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Ashutosh Mishra

By Ashutosh Mishra

Bhubaneswar: Islamic State (IS) chief, Abu Bakr al-Baghdadi may have killed himself by detonating a suicide vest to avoid capture by the US forces inside a tunnel in Syria on October 26 but his violent legacy is still being discussed amidst fears that his followers may soon re-group themselves under a new leader. The IS, by no means, is dead.

Baghdadi, who grew up learning the Koran from his father at a mosque in Samara to the north of Baghdad, wanted to establish a caliphate that would encompass the whole of Syria and Iraq and even extend beyond that. The jihadists trained by him had been taught to prepare for the final battle against the ‘forces of evil’ that would usher in the new and just world order, just in the way he thought it to be. But he died with his dream in a dead-end tunnel and also took with him two innocent children who knew nothing of his war.

His death marks the end of an era of unmitigated terror but the IS continues to exist though with much-reduced power and influence. If reports in a section of European media are to be believed the organisation is still carrying out low-level operations in Syria and Iraq and extorting money from civilians to keep itself afloat. The most important factor that may help it survive and perhaps also re-emerge as a potent threat to the rest of the world is the rampant corruption in the countries of its origin that seems to have made the incumbent governments extremely unpopular.

The big question is who will succeed Baghdadi who had a vice-like grip on his organisation? It may take time for someone of his stature and charisma to emerge. But what is obvious is that the IS instead of fading away is keen to re-build by recruiting new ‘jihadis’ and planning new strikes.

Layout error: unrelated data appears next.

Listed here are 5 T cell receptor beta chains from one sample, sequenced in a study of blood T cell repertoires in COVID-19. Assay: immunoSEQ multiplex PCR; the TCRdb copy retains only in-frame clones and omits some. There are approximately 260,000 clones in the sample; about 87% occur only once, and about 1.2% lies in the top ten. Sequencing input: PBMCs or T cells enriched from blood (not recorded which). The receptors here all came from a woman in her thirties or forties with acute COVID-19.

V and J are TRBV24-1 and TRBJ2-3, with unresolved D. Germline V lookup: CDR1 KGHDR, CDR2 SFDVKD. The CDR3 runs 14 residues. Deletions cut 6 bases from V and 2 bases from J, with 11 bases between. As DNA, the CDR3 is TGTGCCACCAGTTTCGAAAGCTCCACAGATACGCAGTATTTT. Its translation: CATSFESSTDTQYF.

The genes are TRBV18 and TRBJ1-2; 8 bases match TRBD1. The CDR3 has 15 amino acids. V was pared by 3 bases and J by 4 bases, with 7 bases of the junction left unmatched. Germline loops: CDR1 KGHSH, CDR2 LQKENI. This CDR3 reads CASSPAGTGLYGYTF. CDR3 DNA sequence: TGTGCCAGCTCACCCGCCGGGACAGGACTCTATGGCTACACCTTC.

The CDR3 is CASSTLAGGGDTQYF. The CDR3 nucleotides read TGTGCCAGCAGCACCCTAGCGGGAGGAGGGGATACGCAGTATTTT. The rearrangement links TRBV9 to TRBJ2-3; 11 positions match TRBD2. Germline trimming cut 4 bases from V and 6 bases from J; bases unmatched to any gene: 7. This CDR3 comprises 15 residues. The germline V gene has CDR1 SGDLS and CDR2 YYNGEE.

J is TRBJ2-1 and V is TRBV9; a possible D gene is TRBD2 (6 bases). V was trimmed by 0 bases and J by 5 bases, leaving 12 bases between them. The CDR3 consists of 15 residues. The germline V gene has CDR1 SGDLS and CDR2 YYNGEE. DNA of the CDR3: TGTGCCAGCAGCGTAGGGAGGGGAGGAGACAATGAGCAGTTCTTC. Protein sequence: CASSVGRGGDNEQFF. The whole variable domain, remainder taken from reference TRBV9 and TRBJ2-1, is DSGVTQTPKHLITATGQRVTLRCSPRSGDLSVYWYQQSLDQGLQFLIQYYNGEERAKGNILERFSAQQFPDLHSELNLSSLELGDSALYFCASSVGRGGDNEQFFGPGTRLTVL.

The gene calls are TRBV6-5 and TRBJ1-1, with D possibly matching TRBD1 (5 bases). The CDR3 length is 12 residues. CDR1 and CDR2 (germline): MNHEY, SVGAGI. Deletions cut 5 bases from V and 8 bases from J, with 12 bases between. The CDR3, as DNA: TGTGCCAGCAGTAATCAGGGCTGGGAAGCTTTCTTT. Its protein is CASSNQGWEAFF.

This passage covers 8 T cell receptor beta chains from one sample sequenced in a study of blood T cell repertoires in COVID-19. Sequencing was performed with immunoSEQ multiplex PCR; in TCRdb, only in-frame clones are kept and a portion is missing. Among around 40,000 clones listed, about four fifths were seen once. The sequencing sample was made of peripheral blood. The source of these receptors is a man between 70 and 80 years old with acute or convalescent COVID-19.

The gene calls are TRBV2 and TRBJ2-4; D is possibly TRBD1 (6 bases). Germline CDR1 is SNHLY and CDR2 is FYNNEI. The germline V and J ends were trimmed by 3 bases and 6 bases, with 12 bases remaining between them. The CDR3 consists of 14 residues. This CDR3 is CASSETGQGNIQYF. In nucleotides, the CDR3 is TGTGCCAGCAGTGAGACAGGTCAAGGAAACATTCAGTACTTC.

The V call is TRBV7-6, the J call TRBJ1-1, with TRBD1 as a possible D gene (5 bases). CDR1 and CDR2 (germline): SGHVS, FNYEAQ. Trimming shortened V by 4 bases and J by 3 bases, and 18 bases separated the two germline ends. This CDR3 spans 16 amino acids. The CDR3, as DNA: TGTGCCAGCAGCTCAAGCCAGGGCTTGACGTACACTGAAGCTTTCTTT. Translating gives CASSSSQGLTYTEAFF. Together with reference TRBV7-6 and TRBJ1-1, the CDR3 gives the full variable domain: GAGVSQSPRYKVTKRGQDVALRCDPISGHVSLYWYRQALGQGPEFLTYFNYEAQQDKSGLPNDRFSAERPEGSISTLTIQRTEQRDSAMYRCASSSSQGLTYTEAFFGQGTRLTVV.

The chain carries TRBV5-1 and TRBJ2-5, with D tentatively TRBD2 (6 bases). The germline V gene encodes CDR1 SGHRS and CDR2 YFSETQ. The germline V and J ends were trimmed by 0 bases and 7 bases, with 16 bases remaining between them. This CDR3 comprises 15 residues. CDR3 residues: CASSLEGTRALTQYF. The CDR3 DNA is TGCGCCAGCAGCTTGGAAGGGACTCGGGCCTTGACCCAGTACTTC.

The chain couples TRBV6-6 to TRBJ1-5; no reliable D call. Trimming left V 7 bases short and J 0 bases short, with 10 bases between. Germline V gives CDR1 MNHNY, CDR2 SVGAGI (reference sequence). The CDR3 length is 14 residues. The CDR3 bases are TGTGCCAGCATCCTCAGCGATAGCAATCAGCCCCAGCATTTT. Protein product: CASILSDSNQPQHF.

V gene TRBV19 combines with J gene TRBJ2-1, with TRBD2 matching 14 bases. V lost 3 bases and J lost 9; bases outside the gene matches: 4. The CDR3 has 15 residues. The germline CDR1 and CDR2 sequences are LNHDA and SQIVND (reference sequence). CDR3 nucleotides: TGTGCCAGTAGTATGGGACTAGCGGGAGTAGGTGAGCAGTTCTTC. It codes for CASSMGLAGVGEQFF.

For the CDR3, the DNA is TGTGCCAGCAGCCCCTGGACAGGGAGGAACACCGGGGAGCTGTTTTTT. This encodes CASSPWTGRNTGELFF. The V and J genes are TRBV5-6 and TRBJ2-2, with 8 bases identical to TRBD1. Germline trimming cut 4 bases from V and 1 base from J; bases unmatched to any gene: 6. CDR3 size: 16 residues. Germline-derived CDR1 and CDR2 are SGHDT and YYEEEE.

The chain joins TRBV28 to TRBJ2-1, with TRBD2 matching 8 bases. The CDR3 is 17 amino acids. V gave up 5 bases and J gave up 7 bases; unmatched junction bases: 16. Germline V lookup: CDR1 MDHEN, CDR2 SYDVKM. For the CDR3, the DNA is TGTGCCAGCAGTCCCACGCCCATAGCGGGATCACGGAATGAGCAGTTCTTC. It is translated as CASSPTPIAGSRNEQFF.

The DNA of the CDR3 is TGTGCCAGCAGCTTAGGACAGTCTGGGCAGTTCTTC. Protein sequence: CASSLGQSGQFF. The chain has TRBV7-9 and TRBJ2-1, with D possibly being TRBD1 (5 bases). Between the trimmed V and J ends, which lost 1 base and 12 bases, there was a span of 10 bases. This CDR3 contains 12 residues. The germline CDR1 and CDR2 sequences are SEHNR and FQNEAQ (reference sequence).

For this, it would need to make full use of resources at the command of its franchises in countries like Turkey, Nigeria and Afghanistan. In fact, authorities in Turkey are still bracing themselves for retaliatory strikes from the IS as the raid that killed Baghdadi took place just a few kilometres from the Turkish border in a part of Syria that is heavily influenced by Turkey.

So the fear of the IS revival continues to haunt not only Syria and Iraq but also many other countries where the organisation either had its franchises or which suffered because of it in terms of loss of human lives. From that point of view celebrations in the US following Baghdadi’s tunnel killing were rather premature. They killed him but his lethal legacy lives on. If and when the IS succeeds in resurrecting itself and there emerges a successor to the humble cleric who turned into the world’s most dreaded terrorist the world would find itself confronting a threat that would be extremely difficult to deal with.

(DISCLAIMER: This is an opinion piece. The views expressed are author’s own and have nothing to do with OTV’s charter or views. OTV does not assume any responsibility or liability for the same)

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